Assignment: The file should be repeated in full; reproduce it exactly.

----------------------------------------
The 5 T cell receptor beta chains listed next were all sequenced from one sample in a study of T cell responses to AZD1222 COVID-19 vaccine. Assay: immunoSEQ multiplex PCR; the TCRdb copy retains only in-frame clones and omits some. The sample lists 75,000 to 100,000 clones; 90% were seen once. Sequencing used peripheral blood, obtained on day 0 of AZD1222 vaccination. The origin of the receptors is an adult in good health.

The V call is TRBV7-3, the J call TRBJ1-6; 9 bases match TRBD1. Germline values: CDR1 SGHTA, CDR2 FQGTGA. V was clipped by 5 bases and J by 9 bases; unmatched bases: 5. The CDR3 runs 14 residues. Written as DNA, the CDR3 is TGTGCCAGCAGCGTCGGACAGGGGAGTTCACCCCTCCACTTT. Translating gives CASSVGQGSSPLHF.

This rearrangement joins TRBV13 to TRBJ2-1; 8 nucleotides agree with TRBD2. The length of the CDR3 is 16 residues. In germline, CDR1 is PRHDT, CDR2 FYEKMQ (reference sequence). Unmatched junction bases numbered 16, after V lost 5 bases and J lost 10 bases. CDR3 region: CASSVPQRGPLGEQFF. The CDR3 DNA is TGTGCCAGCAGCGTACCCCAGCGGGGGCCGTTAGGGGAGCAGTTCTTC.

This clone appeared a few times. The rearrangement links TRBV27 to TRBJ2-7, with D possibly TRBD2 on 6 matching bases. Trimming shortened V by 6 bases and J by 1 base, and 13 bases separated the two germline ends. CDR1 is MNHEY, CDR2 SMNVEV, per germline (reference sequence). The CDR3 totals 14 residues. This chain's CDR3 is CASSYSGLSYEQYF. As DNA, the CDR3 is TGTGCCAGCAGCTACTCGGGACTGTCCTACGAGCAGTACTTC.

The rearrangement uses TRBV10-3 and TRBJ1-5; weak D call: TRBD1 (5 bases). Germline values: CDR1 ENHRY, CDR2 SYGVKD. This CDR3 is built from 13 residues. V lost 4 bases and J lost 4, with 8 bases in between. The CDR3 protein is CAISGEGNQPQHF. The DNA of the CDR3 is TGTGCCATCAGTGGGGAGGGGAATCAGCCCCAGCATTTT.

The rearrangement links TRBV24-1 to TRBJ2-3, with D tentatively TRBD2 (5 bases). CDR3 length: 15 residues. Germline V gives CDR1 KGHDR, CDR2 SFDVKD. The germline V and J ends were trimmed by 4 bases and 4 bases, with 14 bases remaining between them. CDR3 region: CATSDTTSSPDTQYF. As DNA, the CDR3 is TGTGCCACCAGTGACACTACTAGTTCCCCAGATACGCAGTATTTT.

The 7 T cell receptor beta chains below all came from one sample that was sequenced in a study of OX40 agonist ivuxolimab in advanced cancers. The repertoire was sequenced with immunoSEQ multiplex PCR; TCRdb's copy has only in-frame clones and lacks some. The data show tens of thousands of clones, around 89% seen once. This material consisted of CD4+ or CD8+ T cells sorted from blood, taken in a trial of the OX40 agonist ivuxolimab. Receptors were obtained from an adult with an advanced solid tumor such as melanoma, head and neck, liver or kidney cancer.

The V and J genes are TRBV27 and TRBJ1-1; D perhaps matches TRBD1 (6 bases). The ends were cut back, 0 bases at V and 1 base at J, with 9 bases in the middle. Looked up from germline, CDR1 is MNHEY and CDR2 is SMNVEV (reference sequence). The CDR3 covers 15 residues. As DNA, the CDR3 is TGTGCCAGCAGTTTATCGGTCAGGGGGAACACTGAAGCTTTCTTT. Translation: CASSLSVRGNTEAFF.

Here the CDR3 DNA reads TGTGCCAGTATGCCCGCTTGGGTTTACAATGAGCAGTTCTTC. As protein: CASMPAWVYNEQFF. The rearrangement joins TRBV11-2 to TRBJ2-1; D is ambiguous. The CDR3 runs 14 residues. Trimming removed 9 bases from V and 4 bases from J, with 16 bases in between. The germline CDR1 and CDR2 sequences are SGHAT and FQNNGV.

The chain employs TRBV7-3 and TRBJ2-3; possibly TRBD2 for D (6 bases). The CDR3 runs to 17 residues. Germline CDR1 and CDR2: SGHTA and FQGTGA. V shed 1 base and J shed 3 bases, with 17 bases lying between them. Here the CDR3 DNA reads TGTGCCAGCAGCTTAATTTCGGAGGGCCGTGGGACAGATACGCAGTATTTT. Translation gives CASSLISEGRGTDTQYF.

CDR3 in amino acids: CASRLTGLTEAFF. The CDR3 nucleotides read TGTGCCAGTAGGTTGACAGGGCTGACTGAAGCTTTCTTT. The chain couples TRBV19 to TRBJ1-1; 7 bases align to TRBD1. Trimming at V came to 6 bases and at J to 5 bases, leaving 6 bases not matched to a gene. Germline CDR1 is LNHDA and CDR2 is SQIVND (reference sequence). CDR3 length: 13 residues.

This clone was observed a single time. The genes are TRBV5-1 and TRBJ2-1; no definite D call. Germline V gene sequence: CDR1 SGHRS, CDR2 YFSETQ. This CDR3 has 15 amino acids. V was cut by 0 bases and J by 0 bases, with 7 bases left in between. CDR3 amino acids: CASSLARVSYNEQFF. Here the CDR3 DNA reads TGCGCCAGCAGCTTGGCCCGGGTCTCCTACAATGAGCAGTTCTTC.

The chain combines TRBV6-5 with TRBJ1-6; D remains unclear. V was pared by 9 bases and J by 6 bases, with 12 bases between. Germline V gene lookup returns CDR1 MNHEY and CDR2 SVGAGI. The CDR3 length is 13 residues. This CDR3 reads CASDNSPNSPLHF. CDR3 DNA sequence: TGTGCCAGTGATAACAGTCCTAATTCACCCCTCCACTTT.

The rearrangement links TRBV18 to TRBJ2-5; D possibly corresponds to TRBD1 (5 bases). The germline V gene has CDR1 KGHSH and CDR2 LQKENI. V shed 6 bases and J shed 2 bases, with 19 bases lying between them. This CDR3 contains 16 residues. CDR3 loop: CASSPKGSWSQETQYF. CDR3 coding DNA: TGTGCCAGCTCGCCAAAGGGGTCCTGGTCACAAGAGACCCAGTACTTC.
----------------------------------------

The 5 T cell receptor beta chains listed next were all sequenced from one sample in a study of T cell responses to AZD1222 COVID-19 vaccine. Assay: immunoSEQ multiplex PCR; the TCRdb copy retains only in-frame clones and omits some. The sample lists 75,000 to 100,000 clones; 90% were seen once. Sequencing used peripheral blood, obtained on day 0 of AZD1222 vaccination. The origin of the receptors is an adult in good health.

The V call is TRBV7-3, the J call TRBJ1-6; 9 bases match TRBD1. Germline values: CDR1 SGHTA, CDR2 FQGTGA. V was clipped by 5 bases and J by 9 bases; unmatched bases: 5. The CDR3 runs 14 residues. Written as DNA, the CDR3 is TGTGCCAGCAGCGTCGGACAGGGGAGTTCACCCCTCCACTTT. Translating gives CASSVGQGSSPLHF.

This rearrangement joins TRBV13 to TRBJ2-1; 8 nucleotides agree with TRBD2. The length of the CDR3 is 16 residues. In germline, CDR1 is PRHDT, CDR2 FYEKMQ (reference sequence). Unmatched junction bases numbered 16, after V lost 5 bases and J lost 10 bases. CDR3 region: CASSVPQRGPLGEQFF. The CDR3 DNA is TGTGCCAGCAGCGTACCCCAGCGGGGGCCGTTAGGGGAGCAGTTCTTC.

This clone appeared a few times. The rearrangement links TRBV27 to TRBJ2-7, with D possibly TRBD2 on 6 matching bases. Trimming shortened V by 6 bases and J by 1 base, and 13 bases separated the two germline ends. CDR1 is MNHEY, CDR2 SMNVEV, per germline (reference sequence). The CDR3 totals 14 residues. This chain's CDR3 is CASSYSGLSYEQYF. As DNA, the CDR3 is TGTGCCAGCAGCTACTCGGGACTGTCCTACGAGCAGTACTTC.

The rearrangement uses TRBV10-3 and TRBJ1-5; weak D call: TRBD1 (5 bases). Germline values: CDR1 ENHRY, CDR2 SYGVKD. This CDR3 is built from 13 residues. V lost 4 bases and J lost 4, with 8 bases in between. The CDR3 protein is CAISGEGNQPQHF. The DNA of the CDR3 is TGTGCCATCAGTGGGGAGGGGAATCAGCCCCAGCATTTT.

The rearrangement links TRBV24-1 to TRBJ2-3, with D tentatively TRBD2 (5 bases). CDR3 length: 15 residues. Germline V gives CDR1 KGHDR, CDR2 SFDVKD. The germline V and J ends were trimmed by 4 bases and 4 bases, with 14 bases remaining between them. CDR3 region: CATSDTTSSPDTQYF. As DNA, the CDR3 is TGTGCCACCAGTGACACTACTAGTTCCCCAGATACGCAGTATTTT.

The 7 T cell receptor beta chains below all came from one sample that was sequenced in a study of OX40 agonist ivuxolimab in advanced cancers. The repertoire was sequenced with immunoSEQ multiplex PCR; TCRdb's copy has only in-frame clones and lacks some. The data show tens of thousands of clones, around 89% seen once. This material consisted of CD4+ or CD8+ T cells sorted from blood, taken in a trial of the OX40 agonist ivuxolimab. Receptors were obtained from an adult with an advanced solid tumor such as melanoma, head and neck, liver or kidney cancer.

The V and J genes are TRBV27 and TRBJ1-1; D perhaps matches TRBD1 (6 bases). The ends were cut back, 0 bases at V and 1 base at J, with 9 bases in the middle. Looked up from germline, CDR1 is MNHEY and CDR2 is SMNVEV (reference sequence). The CDR3 covers 15 residues. As DNA, the CDR3 is TGTGCCAGCAGTTTATCGGTCAGGGGGAACACTGAAGCTTTCTTT. Translation: CASSLSVRGNTEAFF.

Here the CDR3 DNA reads TGTGCCAGTATGCCCGCTTGGGTTTACAATGAGCAGTTCTTC. As protein: CASMPAWVYNEQFF. The rearrangement joins TRBV11-2 to TRBJ2-1; D is ambiguous. The CDR3 runs 14 residues. Trimming removed 9 bases from V and 4 bases from J, with 16 bases in between. The germline CDR1 and CDR2 sequences are SGHAT and FQNNGV.

The chain employs TRBV7-3 and TRBJ2-3; possibly TRBD2 for D (6 bases). The CDR3 runs to 17 residues. Germline CDR1 and CDR2: SGHTA and FQGTGA. V shed 1 base and J shed 3 bases, with 17 bases lying between them. Here the CDR3 DNA reads TGTGCCAGCAGCTTAATTTCGGAGGGCCGTGGGACAGATACGCAGTATTTT. Translation gives CASSLISEGRGTDTQYF.

CDR3 in amino acids: CASRLTGLTEAFF. The CDR3 nucleotides read TGTGCCAGTAGGTTGACAGGGCTGACTGAAGCTTTCTTT. The chain couples TRBV19 to TRBJ1-1; 7 bases align to TRBD1. Trimming at V came to 6 bases and at J to 5 bases, leaving 6 bases not matched to a gene. Germline CDR1 is LNHDA and CDR2 is SQIVND (reference sequence). CDR3 length: 13 residues.

This clone was observed a single time. The genes are TRBV5-1 and TRBJ2-1; no definite D call. Germline V gene sequence: CDR1 SGHRS, CDR2 YFSETQ. This CDR3 has 15 amino acids. V was cut by 0 bases and J by 0 bases, with 7 bases left in between. CDR3 amino acids: CASSLARVSYNEQFF. Here the CDR3 DNA reads TGCGCCAGCAGCTTGGCCCGGGTCTCCTACAATGAGCAGTTCTTC.

The chain combines TRBV6-5 with TRBJ1-6; D remains unclear. V was pared by 9 bases and J by 6 bases, with 12 bases between. Germline V gene lookup returns CDR1 MNHEY and CDR2 SVGAGI. The CDR3 length is 13 residues. This CDR3 reads CASDNSPNSPLHF. CDR3 DNA sequence: TGTGCCAGTGATAACAGTCCTAATTCACCCCTCCACTTT.

The rearrangement links TRBV18 to TRBJ2-5; D possibly corresponds to TRBD1 (5 bases). The germline V gene has CDR1 KGHSH and CDR2 LQKENI. V shed 6 bases and J shed 2 bases, with 19 bases lying between them. This CDR3 contains 16 residues. CDR3 loop: CASSPKGSWSQETQYF. CDR3 coding DNA: TGTGCCAGCTCGCCAAAGGGGTCCTGGTCACAAGAGACCCAGTACTTC.